Worrying about Being Drafted Doesn’t Make You a Disloyal American

Amy Rutenberg

Fear of imminent war and a draft have escalated in the wake of U.S. forces killing Iranian general Qassem Soleimani in early January.

Misinformation spread across social media platforms. The Selective Service System’s website crashed on Jan. 3.

Some people even received fraudulent texts, supposedly from the Army Recruiting Command, telling them that they had been selected for the draft.

But there is no draft in the United States at the moment and there hasn’t been one since 1973, when the Vietnam War ended. A 1979 law renewed the requirement that men register with the Selective Service on their 18th birthdays, but the agency cannot conscript anyone without approval from both houses of Congress and the president.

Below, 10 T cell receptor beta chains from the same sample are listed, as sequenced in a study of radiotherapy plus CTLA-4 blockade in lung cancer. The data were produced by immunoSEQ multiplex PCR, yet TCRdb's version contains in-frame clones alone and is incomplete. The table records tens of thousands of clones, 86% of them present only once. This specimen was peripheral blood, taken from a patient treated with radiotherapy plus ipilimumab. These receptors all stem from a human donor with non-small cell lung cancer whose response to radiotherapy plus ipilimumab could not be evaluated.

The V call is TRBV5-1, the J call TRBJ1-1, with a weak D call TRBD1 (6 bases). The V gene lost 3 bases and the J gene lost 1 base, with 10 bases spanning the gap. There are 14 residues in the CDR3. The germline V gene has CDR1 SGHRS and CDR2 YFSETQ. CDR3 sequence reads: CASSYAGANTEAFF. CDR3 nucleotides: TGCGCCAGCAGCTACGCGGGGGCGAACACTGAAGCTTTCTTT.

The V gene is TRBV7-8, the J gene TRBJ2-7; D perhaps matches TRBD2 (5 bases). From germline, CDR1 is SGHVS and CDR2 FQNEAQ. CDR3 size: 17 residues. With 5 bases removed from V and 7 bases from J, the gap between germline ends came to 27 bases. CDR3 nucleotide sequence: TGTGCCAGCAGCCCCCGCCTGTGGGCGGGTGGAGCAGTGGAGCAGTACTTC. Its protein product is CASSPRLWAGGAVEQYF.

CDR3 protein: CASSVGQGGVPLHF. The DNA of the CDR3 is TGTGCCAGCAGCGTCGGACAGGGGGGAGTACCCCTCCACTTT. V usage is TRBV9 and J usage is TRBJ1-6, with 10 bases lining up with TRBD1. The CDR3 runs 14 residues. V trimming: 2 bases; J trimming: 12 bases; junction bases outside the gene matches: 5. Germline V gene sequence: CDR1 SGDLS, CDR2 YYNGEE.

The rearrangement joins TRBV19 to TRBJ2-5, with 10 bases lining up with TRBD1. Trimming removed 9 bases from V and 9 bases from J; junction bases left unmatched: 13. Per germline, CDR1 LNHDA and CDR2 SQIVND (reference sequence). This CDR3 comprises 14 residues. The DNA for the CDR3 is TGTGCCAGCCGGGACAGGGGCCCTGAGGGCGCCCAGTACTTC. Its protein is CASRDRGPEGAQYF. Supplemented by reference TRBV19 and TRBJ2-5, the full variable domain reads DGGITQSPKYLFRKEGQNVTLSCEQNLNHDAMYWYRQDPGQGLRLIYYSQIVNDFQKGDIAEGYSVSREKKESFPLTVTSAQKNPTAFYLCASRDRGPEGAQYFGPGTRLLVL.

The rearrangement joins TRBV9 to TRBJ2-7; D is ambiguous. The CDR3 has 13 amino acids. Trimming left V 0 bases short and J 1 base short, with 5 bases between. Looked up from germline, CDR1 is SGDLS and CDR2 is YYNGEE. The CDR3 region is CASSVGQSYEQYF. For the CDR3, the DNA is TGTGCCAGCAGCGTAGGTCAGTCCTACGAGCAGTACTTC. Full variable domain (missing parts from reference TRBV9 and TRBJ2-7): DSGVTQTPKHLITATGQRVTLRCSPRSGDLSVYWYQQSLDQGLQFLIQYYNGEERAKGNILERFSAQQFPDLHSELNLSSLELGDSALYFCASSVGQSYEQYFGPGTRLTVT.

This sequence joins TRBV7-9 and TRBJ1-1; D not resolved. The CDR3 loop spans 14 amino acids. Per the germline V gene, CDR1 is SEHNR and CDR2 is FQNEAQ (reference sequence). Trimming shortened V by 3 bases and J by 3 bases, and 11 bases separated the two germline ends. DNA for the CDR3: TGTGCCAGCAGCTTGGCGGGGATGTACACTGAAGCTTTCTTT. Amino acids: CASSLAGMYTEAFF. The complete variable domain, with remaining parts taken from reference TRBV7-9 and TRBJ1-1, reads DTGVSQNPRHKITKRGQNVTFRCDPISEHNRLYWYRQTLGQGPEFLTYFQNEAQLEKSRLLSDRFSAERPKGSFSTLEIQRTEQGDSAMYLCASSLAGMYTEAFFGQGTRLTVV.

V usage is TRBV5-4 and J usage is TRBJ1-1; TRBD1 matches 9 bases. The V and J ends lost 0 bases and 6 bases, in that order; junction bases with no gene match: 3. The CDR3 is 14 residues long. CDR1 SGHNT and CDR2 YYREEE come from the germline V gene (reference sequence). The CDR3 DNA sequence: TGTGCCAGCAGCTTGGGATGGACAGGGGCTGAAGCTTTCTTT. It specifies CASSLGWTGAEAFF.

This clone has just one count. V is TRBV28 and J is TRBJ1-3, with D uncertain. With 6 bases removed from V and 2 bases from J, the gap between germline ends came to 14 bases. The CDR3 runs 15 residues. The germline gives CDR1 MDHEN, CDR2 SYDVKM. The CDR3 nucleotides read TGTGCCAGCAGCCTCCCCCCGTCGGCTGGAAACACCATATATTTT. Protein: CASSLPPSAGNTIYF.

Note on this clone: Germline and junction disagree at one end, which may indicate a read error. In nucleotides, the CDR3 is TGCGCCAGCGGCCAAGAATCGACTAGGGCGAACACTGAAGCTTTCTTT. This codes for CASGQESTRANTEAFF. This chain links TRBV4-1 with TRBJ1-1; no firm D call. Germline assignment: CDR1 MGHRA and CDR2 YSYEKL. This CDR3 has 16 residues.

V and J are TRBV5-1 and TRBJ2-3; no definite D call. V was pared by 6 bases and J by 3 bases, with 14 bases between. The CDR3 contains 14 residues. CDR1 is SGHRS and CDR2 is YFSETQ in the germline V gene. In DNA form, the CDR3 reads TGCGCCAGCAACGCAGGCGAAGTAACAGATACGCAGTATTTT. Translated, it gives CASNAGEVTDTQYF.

Nevertheless, the fear felt by young men and those who love them was real, and it’s a fear with a history.

Draft avoidance is not new

American men have long looked for ways to avoid the draft. In the wake of Soleimani’s death, some young men took to Twitter, threatening to cancel their federal student loan applications because the law requires them to be registered with the Selective Service in order to qualify for financial aid. But this is only the latest iteration of attempted draft avoidance behavior.

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